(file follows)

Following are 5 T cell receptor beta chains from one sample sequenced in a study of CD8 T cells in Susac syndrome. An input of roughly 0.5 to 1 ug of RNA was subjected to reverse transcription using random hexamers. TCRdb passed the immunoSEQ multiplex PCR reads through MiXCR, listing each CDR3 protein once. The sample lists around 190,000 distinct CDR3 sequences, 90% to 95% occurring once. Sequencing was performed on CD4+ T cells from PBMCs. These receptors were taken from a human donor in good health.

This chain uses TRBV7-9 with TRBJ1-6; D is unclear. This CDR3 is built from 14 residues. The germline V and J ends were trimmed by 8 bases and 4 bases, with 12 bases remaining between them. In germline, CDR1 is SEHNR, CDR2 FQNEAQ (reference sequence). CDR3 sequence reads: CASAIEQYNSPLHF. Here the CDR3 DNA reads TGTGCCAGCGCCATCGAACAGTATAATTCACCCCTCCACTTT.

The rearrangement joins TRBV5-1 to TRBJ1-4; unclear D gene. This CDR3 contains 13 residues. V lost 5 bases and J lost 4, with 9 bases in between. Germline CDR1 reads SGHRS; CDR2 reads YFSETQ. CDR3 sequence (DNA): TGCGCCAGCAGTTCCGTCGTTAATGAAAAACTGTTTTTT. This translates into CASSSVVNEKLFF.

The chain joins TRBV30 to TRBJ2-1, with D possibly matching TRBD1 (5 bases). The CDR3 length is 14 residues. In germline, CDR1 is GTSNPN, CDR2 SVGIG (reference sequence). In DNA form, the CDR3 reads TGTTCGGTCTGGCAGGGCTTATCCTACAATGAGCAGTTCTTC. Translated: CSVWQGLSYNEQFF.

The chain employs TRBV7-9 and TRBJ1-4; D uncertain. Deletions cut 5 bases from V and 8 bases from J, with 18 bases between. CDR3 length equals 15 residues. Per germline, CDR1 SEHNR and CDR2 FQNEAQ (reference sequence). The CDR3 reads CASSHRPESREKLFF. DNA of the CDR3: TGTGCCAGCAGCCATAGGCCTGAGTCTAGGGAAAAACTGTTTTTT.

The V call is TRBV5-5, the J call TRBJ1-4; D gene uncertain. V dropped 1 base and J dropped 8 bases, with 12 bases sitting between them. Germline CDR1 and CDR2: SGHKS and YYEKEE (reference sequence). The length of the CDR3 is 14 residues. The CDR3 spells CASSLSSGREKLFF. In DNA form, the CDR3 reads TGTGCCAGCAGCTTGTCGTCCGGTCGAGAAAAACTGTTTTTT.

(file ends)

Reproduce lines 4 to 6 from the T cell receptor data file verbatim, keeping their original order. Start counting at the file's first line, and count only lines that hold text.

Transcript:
The chain joins TRBV30 to TRBJ2-1, with D possibly matching TRBD1 (5 bases). The CDR3 length is 14 residues. In germline, CDR1 is GTSNPN, CDR2 SVGIG (reference sequence). In DNA form, the CDR3 reads TGTTCGGTCTGGCAGGGCTTATCCTACAATGAGCAGTTCTTC. Translated: CSVWQGLSYNEQFF.

The chain employs TRBV7-9 and TRBJ1-4; D uncertain. Deletions cut 5 bases from V and 8 bases from J, with 18 bases between. CDR3 length equals 15 residues. Per germline, CDR1 SEHNR and CDR2 FQNEAQ (reference sequence). The CDR3 reads CASSHRPESREKLFF. DNA of the CDR3: TGTGCCAGCAGCCATAGGCCTGAGTCTAGGGAAAAACTGTTTTTT.

The V call is TRBV5-5, the J call TRBJ1-4; D gene uncertain. V dropped 1 base and J dropped 8 bases, with 12 bases sitting between them. Germline CDR1 and CDR2: SGHKS and YYEKEE (reference sequence). The length of the CDR3 is 14 residues. The CDR3 spells CASSLSSGREKLFF. In DNA form, the CDR3 reads TGTGCCAGCAGCTTGTCGTCCGGTCGAGAAAAACTGTTTTTT.